But is that really the case? Its clear that the larger retailers have an edge, with well-known brands and the relative comfort-food-security belief that theyll be around to stand behind the product later. Well, probably not, but at least they are seen as being more than some vendor that the customer has never heard of.
So lets fine-tune the question. Do consumers have a strong preference to buying from a particular large retailer, even if they believe a better product exists elsewhere?
Were not talking brick-and-mortar here, where parking and location—especially in these high-gas-price days—can have a huge impact on convenience. Were talking one retailers online site compared with another, where they are all equally convenient. With the effort required to surf to another site so minimal, would any retailers customer be so loyal as to pass up more attractive product offers at another large, comfortable national retail brand?
Joe Chin, CEO of Guidester, argues that they would. Guidester is a paid-search company that began life as Decidia. The companys core product is an extensive consumer product database finds for customers the most ideal product by asking an extensive series of questions about price sensitivity, feature preferences and other details.
The database works well—better than many others in this space—but any database is only as good as the data its based on. The more data included—assuming the recommendations are honest and intelligent—the better the results. And therein lies the intrigue.
The vast majority of the consumers who have used Guidesters database have done so while visiting various retailers—including Circuit City, CompUSA, Buy.com, J&R Music World and Ritz Camera—and clicking something along the lines of "Need Help Deciding?" or "Product Finder."
The problem is that every retailer insists that the database only consider products that that retailer sells. So if the full robust database at Guidester headquarters knows of an ideal product for a consumer, it wont show it unless it happens to be sold by that retailer.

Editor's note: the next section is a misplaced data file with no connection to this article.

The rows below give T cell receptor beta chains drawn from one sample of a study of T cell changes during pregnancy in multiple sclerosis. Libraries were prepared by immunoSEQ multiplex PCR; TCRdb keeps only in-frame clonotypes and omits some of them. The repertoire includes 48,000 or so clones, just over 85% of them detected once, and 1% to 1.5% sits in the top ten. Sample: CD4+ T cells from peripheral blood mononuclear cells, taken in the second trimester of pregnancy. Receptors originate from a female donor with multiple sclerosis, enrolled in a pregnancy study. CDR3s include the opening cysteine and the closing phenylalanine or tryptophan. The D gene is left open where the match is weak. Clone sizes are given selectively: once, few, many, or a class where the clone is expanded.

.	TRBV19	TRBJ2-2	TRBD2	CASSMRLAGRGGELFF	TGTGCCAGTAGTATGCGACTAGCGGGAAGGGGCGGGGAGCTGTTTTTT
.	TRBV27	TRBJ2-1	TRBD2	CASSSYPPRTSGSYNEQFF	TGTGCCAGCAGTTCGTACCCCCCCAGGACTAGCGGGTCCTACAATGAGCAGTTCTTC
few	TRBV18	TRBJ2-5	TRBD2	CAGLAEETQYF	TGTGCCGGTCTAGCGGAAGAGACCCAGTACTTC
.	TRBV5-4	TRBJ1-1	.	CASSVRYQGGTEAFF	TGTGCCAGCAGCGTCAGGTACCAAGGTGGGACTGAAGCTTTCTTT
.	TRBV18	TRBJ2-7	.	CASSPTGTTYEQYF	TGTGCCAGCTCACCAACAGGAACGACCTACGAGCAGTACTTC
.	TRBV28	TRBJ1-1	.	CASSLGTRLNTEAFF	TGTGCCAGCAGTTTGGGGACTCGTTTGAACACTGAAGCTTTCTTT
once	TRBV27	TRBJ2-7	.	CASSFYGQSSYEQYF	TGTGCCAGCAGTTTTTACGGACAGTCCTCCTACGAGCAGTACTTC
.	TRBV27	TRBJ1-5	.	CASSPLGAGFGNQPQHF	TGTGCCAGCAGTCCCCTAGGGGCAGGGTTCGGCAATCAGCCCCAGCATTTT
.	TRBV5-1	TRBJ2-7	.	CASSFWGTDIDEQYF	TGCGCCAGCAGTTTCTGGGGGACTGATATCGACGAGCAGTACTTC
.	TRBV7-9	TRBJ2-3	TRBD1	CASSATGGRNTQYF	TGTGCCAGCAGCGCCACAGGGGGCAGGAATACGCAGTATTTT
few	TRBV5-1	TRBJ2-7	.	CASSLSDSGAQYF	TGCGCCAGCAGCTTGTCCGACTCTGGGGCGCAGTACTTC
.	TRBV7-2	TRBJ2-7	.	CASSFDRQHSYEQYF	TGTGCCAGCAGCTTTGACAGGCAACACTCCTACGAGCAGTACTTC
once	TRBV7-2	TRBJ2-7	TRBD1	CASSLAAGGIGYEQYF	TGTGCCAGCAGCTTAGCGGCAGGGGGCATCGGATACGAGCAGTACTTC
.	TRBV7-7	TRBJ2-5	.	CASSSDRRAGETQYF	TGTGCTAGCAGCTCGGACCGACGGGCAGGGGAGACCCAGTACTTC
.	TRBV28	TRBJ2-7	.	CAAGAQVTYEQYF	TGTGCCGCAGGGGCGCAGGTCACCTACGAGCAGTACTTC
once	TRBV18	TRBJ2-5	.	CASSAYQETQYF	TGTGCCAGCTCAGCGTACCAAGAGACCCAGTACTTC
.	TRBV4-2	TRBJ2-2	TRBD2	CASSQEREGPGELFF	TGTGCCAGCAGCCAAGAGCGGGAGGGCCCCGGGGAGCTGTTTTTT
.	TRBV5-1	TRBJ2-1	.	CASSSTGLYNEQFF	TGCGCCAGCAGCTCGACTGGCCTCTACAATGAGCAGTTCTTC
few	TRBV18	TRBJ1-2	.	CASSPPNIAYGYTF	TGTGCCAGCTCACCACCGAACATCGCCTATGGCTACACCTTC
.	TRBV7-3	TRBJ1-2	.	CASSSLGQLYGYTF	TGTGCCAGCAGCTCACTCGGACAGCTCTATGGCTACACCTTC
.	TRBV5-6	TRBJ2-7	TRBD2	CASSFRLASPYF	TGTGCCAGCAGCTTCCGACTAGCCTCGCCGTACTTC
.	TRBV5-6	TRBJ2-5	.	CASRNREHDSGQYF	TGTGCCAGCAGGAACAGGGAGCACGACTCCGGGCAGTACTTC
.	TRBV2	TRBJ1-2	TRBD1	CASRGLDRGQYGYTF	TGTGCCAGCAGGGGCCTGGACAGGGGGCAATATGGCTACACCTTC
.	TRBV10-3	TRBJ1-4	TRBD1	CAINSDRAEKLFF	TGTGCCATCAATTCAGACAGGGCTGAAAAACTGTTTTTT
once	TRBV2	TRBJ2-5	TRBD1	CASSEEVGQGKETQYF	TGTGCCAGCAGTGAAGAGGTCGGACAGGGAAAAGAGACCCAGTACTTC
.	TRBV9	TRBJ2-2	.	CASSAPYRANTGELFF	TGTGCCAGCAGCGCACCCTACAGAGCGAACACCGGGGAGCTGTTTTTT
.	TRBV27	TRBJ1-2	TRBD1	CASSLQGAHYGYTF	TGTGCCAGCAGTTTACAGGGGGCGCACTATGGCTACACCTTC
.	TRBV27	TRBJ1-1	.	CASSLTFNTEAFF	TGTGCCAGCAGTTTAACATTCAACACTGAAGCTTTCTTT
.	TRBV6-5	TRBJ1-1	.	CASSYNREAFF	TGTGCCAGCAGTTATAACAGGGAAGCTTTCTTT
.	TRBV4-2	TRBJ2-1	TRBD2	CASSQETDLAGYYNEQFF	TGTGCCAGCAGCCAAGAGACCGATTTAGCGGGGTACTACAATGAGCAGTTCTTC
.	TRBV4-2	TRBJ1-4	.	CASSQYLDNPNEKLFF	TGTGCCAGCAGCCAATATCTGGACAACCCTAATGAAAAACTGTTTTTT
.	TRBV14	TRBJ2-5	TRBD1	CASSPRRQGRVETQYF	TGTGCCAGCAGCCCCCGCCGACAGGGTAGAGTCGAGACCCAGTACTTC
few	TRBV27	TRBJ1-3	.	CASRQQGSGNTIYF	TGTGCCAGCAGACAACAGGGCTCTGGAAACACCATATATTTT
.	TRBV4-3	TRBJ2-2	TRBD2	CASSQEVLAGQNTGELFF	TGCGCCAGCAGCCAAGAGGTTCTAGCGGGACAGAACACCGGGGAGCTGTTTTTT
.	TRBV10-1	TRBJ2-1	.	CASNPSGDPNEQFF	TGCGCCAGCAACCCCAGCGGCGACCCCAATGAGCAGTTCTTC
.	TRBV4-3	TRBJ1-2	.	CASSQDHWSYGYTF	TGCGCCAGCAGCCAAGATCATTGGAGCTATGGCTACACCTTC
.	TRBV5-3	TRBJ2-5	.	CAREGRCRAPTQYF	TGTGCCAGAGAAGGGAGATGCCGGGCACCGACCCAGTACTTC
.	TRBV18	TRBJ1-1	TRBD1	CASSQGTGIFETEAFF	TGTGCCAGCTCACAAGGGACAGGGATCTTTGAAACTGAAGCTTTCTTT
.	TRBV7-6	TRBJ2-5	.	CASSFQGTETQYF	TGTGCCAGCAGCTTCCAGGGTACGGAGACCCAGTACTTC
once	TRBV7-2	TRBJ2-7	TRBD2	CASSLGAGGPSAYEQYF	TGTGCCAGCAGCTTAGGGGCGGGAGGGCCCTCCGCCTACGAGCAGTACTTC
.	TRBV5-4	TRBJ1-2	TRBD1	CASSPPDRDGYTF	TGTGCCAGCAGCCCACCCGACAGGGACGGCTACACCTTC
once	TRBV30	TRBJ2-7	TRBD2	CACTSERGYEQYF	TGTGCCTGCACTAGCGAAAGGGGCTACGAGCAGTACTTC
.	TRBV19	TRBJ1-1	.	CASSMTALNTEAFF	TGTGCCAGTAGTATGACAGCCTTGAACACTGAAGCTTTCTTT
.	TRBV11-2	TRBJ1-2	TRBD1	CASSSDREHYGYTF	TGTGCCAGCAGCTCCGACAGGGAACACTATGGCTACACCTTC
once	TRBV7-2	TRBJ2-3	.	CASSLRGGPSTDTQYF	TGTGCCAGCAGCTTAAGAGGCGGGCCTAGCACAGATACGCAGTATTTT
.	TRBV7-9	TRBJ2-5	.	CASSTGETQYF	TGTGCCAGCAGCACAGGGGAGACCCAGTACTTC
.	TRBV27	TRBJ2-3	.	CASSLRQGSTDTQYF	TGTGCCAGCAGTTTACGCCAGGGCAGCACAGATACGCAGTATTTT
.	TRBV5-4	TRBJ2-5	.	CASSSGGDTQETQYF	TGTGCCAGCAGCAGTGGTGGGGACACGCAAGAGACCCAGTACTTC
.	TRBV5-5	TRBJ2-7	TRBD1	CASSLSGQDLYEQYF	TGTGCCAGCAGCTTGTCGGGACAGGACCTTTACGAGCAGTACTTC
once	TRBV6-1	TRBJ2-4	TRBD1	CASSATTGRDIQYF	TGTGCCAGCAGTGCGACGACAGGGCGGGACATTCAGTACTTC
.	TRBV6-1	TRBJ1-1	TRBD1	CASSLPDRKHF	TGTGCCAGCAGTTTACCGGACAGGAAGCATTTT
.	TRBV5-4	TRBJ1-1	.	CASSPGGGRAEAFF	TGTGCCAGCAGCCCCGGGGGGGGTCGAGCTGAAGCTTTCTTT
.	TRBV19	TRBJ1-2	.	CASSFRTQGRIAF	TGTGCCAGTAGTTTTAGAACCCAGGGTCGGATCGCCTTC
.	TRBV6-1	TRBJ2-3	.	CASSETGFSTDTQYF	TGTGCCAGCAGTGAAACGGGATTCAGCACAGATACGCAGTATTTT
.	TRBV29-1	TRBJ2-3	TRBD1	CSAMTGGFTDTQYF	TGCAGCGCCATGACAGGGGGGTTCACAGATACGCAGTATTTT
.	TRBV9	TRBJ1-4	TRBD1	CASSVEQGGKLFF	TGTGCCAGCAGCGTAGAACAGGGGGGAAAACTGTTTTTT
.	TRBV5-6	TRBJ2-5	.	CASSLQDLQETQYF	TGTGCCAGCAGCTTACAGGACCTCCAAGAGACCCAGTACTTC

Chin gave eWEEK special limited-time access to the full database, which is generally not available to the public.
In the television category, for example, the full Guidester database looks at 1,834 products. At the Circuit City Web site, however, the Guidester database for televisions is limited to 152 products.
At Ritz Camera, its even worse, with the Guidester database for televisions only considering 56 products. Guidesters full database looks at products from 99 vendors. The Guidester version that Ritz Camera shows considers just 14 vendors. Another example: The full Guidester database shows 2,269 notebook computers, but the Circuit City Guidester database shows only 47 such products.
From CEO Chins perspective, thats exactly the way consumers want it. His argument is that consumers who venture to, say, Circuit Citys site have a strong preference to make the purchase at Circuit City.
Isnt it more likely that Circuit City visitors might have a slight preference for Circuit City, but just happened to visit that site first and will be equally comfortable buying from another household-name retailer site, especially if the consumer were able to get a better product at a better price?
Chin says no, on the convenience and confusion rationale. Lets say that all the retailers permitted Chin to show the full database to visitors. A consumer looking for a camcorder, for example, will expect to be able to just click on the best one and purchase it. But if its not sold by the retailer whose site the consumer is visiting, the consumer will get a frustrating message, Chin argues, that directs him or her to find the product at some unspecified retailer. Not a good experience, he said.
Ill begrudgingly concede that Chin makes a fair point, but as a longtime fan of ConsumerReports and other product-comparison sites, I still find it hard to believe that consumers actually prefer not knowing about products that are—for the sake of argument—more appropriate for their needs.